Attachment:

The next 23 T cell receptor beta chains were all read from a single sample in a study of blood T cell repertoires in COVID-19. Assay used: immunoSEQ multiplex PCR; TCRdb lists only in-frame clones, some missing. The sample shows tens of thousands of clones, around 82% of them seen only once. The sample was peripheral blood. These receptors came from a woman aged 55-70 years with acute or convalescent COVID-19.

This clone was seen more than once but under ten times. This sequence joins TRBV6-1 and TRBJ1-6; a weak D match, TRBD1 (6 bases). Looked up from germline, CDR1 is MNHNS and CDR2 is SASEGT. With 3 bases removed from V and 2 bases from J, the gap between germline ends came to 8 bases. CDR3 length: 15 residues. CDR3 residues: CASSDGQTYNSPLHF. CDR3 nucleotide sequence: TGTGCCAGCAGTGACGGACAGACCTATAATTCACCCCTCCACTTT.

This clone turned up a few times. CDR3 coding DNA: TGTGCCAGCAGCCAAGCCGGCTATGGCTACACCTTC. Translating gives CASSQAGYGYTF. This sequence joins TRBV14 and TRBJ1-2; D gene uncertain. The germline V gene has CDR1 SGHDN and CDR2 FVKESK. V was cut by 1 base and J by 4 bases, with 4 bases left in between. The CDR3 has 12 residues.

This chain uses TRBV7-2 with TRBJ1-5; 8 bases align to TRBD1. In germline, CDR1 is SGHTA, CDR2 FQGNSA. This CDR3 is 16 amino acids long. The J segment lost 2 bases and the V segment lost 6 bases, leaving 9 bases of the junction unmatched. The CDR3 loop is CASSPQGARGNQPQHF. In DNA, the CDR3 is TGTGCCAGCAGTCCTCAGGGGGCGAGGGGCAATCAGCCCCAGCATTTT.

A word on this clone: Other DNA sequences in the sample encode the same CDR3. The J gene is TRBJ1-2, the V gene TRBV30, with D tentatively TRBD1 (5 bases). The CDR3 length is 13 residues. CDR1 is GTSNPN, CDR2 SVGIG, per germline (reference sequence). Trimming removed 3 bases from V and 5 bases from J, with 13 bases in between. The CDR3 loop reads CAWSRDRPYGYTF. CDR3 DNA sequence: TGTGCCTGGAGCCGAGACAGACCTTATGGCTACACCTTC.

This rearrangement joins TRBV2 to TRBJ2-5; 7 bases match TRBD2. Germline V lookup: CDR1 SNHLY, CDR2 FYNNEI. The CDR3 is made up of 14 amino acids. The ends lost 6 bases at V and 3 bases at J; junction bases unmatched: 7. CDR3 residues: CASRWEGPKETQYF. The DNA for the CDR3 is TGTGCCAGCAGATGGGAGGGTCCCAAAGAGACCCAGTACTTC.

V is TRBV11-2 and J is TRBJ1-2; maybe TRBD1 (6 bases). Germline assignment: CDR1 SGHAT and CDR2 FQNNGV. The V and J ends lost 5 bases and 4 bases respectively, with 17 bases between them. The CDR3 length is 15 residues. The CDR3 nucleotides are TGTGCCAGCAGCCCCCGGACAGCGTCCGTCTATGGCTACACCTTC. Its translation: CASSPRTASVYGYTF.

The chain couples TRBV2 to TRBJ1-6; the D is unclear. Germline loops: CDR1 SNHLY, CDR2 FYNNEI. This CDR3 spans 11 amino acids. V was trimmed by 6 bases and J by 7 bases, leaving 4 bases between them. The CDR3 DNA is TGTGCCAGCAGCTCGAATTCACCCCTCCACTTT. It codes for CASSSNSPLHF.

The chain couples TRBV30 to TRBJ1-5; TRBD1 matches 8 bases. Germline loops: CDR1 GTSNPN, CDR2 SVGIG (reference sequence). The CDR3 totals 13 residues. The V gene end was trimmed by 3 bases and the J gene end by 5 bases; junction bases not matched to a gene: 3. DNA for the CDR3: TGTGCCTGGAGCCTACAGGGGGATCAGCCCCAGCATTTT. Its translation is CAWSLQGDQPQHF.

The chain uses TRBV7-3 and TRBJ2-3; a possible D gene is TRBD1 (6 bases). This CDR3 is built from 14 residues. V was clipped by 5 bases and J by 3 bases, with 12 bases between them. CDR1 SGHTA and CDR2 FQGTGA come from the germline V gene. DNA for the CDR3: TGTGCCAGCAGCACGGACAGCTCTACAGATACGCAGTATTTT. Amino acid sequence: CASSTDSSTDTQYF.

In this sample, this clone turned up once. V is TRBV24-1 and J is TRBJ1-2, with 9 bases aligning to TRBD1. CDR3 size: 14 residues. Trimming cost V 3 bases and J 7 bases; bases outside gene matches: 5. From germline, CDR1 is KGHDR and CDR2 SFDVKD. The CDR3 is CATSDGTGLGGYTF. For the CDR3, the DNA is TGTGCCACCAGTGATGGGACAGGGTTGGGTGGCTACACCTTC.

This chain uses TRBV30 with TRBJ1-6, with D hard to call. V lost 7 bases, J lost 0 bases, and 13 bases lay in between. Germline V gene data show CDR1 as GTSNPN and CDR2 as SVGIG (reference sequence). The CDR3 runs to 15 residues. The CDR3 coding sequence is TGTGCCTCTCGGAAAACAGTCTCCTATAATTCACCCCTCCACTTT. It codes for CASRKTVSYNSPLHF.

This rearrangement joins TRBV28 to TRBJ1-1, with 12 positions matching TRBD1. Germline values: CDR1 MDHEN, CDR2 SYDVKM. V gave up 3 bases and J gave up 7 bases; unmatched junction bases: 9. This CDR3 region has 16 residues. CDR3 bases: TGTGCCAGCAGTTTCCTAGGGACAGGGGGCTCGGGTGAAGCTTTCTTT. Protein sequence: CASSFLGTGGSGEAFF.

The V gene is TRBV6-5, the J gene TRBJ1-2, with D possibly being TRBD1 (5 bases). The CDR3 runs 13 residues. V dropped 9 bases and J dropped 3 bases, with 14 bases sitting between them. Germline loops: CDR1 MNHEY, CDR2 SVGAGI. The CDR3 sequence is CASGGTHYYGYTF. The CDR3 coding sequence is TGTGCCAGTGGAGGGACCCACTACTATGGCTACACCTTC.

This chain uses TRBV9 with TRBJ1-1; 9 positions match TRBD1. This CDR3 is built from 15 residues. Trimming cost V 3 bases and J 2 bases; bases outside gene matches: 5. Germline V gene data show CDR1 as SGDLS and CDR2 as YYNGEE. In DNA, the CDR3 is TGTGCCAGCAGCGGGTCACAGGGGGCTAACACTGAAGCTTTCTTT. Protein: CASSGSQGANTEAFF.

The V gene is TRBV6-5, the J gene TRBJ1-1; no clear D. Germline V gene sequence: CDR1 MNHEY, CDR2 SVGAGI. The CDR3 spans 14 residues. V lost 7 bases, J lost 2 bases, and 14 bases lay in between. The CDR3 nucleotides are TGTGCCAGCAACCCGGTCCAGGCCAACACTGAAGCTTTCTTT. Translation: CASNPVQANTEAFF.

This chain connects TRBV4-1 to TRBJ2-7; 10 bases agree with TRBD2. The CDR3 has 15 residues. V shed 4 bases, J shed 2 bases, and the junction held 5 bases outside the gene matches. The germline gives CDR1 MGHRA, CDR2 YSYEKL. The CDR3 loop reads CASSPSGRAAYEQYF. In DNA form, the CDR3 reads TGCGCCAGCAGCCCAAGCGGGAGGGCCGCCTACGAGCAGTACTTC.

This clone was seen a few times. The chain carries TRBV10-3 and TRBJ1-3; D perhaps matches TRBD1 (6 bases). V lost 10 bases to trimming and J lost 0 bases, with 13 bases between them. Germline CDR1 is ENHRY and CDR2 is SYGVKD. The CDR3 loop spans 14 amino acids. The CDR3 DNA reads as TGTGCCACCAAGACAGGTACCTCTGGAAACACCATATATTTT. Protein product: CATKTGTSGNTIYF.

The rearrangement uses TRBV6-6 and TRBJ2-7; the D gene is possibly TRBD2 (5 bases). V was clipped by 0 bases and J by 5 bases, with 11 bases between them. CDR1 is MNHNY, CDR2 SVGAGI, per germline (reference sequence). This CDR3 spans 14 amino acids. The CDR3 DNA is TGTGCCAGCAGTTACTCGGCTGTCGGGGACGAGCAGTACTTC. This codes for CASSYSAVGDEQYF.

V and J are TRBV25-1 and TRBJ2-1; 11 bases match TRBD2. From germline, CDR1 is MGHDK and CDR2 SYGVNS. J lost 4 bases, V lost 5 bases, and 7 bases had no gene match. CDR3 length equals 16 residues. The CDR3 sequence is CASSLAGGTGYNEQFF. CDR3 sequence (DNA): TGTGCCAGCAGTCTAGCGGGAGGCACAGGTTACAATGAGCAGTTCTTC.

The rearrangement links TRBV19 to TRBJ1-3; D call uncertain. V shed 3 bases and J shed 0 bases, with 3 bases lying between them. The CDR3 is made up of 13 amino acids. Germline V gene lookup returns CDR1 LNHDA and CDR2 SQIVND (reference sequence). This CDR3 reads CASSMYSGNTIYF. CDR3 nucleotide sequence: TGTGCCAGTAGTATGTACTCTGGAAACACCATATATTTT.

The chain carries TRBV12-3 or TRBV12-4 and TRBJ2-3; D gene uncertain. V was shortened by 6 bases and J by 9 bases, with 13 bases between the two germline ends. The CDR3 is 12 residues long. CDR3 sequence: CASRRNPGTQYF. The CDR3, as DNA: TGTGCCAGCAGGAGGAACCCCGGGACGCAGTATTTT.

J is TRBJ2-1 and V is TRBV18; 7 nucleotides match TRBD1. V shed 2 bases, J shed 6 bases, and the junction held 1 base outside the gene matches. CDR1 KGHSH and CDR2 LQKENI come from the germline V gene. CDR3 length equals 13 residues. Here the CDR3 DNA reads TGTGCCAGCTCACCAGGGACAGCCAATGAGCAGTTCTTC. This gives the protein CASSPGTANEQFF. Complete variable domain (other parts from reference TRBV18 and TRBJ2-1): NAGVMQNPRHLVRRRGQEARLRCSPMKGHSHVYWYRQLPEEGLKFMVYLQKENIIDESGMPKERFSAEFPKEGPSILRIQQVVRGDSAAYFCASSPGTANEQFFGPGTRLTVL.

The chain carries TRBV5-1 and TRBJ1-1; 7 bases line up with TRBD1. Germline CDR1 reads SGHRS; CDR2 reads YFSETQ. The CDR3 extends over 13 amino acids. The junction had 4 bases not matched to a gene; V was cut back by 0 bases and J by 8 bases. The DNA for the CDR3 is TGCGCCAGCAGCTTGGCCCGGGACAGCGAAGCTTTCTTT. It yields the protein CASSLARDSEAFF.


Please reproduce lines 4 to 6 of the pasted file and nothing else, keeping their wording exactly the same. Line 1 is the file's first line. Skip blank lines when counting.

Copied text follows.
This chain uses TRBV7-2 with TRBJ1-5; 8 bases align to TRBD1. In germline, CDR1 is SGHTA, CDR2 FQGNSA. This CDR3 is 16 amino acids long. The J segment lost 2 bases and the V segment lost 6 bases, leaving 9 bases of the junction unmatched. The CDR3 loop is CASSPQGARGNQPQHF. In DNA, the CDR3 is TGTGCCAGCAGTCCTCAGGGGGCGAGGGGCAATCAGCCCCAGCATTTT.

A word on this clone: Other DNA sequences in the sample encode the same CDR3. The J gene is TRBJ1-2, the V gene TRBV30, with D tentatively TRBD1 (5 bases). The CDR3 length is 13 residues. CDR1 is GTSNPN, CDR2 SVGIG, per germline (reference sequence). Trimming removed 3 bases from V and 5 bases from J, with 13 bases in between. The CDR3 loop reads CAWSRDRPYGYTF. CDR3 DNA sequence: TGTGCCTGGAGCCGAGACAGACCTTATGGCTACACCTTC.

This rearrangement joins TRBV2 to TRBJ2-5; 7 bases match TRBD2. Germline V lookup: CDR1 SNHLY, CDR2 FYNNEI. The CDR3 is made up of 14 amino acids. The ends lost 6 bases at V and 3 bases at J; junction bases unmatched: 7. CDR3 residues: CASRWEGPKETQYF. The DNA for the CDR3 is TGTGCCAGCAGATGGGAGGGTCCCAAAGAGACCCAGTACTTC.